“In fact, the interest rate can also jump a little bit randomly up and down, and then we say we have a random variable that can push the interest rate up or down a little bit, quite arbitrarily,” Benth explains. It’s a bit like tossing a coin or coin, the outcome should be random.



What should be included?

– The problem of the economists is; What macroeconomic factors should be included in the model? Bennett explains that to create good dynamic models for these factors includes chance and finding model parameters by analyzing historical data.

According to Bent, the analysis of history is “history in itself”. However, the point is that this complex mathematics depends on what we humans put into it. So what factors should go into the model?

Norges Bank: This affects the interest rate

According to the Bank of Norway Third Monetary Policy Report 2022 They are the following driving forces that raise interest rates: price growth, wage increases, oil prices and investments.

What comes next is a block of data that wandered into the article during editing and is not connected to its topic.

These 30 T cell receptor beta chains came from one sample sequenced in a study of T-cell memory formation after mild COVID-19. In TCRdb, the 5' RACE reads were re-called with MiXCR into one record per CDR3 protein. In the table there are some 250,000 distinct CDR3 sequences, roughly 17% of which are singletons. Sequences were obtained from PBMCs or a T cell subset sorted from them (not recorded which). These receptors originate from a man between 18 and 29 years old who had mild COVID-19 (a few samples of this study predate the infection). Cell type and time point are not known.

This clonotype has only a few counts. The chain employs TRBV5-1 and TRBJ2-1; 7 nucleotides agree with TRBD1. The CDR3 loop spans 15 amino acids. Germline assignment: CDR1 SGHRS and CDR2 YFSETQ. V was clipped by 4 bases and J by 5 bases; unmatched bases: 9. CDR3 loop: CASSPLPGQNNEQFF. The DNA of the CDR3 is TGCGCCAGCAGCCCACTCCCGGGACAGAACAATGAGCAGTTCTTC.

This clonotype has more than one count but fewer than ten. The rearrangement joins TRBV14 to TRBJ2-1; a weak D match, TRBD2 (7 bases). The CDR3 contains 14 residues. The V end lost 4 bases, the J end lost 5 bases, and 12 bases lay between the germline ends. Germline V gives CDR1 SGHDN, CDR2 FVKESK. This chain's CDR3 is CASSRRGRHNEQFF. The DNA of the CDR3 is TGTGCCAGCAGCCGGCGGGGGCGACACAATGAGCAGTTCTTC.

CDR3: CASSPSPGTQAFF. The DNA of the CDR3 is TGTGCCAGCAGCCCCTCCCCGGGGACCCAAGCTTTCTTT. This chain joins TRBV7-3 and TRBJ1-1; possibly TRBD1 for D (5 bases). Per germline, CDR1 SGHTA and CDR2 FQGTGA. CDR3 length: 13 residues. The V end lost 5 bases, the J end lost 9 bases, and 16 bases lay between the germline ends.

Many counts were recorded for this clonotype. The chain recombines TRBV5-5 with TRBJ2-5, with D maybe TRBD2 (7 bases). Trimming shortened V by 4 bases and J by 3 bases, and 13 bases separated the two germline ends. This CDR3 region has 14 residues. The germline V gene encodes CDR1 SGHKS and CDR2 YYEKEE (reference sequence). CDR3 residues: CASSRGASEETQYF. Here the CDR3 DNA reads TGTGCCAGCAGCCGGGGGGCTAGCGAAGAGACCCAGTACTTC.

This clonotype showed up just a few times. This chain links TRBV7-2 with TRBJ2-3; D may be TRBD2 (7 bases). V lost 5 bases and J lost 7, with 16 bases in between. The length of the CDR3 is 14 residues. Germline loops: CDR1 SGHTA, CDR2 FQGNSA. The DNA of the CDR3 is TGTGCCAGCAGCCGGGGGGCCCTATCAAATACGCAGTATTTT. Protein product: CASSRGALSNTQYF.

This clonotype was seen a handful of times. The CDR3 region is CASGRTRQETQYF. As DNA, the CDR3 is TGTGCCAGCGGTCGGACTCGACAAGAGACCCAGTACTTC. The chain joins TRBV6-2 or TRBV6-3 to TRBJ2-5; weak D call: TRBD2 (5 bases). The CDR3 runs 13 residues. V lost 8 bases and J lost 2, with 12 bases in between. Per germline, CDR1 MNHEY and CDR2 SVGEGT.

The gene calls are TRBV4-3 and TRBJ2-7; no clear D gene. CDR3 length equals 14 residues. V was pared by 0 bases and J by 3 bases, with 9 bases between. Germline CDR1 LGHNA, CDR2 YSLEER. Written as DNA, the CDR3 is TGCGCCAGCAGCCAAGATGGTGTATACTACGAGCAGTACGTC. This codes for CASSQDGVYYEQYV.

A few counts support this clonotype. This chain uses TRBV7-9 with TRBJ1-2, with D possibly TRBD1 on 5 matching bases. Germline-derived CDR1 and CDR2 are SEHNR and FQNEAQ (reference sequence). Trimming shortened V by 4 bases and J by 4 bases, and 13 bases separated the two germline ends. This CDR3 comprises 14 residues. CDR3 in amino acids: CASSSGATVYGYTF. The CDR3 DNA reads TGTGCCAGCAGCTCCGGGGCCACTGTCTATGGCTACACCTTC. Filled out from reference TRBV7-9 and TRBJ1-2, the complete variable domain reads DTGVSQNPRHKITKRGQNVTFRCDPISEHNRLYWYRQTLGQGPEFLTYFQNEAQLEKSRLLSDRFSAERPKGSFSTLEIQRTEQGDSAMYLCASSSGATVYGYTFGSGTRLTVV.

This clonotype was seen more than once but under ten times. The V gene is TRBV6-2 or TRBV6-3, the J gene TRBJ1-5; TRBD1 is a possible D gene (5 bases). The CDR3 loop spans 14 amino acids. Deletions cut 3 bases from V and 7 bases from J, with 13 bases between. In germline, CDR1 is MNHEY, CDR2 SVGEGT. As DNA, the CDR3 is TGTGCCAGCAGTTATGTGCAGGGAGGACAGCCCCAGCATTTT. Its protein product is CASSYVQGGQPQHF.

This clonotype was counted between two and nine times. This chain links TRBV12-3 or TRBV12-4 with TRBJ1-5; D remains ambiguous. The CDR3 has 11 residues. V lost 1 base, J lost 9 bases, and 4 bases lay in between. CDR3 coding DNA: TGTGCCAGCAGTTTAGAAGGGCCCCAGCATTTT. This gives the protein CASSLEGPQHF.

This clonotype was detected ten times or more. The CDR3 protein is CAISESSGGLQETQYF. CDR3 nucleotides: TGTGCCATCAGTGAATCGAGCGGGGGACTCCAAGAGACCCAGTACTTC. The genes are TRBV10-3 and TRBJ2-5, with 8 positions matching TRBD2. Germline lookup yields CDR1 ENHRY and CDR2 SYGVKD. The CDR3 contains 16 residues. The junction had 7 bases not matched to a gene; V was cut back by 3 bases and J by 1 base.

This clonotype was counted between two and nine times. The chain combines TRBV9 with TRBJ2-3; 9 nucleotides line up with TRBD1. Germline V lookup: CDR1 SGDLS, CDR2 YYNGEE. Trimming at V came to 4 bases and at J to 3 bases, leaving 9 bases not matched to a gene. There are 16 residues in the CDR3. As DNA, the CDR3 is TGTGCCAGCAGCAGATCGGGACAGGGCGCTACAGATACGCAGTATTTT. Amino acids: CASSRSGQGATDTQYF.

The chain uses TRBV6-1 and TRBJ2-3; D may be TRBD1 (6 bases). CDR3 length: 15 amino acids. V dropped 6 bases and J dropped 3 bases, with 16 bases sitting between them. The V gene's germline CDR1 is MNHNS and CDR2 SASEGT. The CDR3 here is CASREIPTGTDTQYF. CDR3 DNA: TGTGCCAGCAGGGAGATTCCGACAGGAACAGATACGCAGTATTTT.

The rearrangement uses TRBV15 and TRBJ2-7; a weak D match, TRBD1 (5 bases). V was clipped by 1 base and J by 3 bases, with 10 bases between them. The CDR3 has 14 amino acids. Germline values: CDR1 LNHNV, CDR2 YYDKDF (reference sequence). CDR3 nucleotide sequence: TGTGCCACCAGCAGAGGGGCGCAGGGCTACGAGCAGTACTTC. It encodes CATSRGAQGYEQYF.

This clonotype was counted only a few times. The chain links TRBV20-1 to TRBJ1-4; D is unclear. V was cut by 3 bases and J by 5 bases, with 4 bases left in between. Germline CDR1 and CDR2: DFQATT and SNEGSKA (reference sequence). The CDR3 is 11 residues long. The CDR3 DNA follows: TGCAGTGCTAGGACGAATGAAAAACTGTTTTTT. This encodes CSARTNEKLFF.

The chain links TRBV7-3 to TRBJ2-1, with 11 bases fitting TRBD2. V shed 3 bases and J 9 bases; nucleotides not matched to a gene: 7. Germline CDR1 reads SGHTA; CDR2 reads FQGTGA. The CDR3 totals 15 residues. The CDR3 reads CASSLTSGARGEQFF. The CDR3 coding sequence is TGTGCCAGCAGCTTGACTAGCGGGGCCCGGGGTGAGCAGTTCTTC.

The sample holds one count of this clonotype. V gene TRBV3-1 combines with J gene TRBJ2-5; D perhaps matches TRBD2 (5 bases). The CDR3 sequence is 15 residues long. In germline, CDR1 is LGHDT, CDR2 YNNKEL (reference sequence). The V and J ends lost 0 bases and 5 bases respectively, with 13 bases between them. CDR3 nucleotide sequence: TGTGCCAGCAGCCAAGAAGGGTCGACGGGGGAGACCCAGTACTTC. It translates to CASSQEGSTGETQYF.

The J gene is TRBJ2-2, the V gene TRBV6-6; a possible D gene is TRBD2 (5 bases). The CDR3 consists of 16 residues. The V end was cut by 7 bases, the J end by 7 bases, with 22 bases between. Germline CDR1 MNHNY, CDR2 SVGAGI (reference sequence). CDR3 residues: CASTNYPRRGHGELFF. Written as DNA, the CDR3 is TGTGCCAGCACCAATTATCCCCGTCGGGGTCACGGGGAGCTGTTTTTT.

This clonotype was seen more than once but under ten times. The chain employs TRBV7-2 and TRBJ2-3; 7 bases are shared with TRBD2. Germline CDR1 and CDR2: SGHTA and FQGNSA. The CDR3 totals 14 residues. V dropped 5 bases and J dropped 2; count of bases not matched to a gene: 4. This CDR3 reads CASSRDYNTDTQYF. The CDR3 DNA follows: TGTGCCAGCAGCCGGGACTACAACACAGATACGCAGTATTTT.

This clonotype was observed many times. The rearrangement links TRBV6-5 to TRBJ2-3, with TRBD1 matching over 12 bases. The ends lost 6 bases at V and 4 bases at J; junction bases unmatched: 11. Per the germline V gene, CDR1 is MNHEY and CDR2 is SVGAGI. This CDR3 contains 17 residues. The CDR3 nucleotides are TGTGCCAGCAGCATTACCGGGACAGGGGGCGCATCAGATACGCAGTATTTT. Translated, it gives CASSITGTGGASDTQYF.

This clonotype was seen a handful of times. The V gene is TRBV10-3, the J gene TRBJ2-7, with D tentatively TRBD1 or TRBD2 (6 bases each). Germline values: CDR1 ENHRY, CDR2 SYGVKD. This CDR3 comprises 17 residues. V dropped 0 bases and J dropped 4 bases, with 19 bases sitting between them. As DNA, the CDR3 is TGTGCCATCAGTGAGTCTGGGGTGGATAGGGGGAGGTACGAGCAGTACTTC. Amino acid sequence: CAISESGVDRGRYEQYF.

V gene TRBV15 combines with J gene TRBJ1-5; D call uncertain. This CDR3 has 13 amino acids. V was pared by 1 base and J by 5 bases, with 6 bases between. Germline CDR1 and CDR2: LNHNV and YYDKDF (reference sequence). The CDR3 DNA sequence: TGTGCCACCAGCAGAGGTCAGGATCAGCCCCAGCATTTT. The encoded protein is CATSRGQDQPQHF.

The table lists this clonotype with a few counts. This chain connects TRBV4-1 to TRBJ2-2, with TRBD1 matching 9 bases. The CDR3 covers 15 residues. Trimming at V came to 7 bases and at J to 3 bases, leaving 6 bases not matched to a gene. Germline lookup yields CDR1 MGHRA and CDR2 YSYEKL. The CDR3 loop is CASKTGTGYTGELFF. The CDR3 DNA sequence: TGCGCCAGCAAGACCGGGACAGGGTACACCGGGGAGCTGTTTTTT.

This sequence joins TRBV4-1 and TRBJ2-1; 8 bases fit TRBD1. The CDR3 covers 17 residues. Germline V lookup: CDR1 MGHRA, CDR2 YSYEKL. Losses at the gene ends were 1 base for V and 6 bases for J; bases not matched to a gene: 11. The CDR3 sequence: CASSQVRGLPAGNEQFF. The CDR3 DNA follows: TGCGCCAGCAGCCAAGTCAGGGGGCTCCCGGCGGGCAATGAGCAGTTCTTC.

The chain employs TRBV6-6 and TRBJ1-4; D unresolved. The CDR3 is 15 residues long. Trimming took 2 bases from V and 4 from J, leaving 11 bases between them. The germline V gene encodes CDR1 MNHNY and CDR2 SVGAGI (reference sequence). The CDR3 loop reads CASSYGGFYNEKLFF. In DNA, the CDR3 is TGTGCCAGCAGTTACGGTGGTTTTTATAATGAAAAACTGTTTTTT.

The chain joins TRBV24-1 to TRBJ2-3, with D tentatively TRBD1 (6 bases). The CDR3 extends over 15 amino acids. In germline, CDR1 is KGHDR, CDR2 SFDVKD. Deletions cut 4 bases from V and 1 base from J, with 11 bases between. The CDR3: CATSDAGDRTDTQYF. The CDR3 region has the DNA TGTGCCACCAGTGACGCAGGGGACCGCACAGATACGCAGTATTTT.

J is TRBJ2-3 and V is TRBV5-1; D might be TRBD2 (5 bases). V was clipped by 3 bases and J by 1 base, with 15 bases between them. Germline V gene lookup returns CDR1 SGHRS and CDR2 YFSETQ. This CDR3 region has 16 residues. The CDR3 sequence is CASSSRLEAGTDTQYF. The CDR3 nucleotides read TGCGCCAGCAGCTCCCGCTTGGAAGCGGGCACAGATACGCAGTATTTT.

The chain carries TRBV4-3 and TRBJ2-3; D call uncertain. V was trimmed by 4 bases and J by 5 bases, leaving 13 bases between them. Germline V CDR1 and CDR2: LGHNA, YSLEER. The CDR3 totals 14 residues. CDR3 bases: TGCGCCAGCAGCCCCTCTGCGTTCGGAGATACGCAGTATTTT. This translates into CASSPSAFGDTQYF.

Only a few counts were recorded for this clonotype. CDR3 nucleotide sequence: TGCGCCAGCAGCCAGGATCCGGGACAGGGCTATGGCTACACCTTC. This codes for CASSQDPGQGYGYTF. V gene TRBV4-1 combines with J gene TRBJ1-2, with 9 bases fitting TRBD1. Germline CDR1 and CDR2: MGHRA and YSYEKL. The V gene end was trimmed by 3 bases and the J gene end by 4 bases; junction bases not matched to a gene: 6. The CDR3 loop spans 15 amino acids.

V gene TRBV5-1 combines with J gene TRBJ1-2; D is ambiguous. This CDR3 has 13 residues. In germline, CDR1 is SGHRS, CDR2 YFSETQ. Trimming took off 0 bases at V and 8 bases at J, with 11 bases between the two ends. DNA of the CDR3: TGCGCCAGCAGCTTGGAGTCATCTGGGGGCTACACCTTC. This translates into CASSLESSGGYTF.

The factors that reduce the rate of interest are the demand for goods and services within Norway’s borders, exchange rates, an increase in the prices of imported goods, and a somewhat lower demand for Norwegian goods abroad, with the exception of oil and gas.

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The most important factor is price growth, and it may seem counterintuitive that higher interest rates will help reduce this. But: In today’s market, part of the reason for the price hike is that there are so few things for sale — a large portion of the resources go to war, and some production has gone down after the pandemic. When there are few things to sell compared to demand, prices go up.

The Bank of Norway should prevent people from spending money, says Benth.

The bank should prevent people from shopping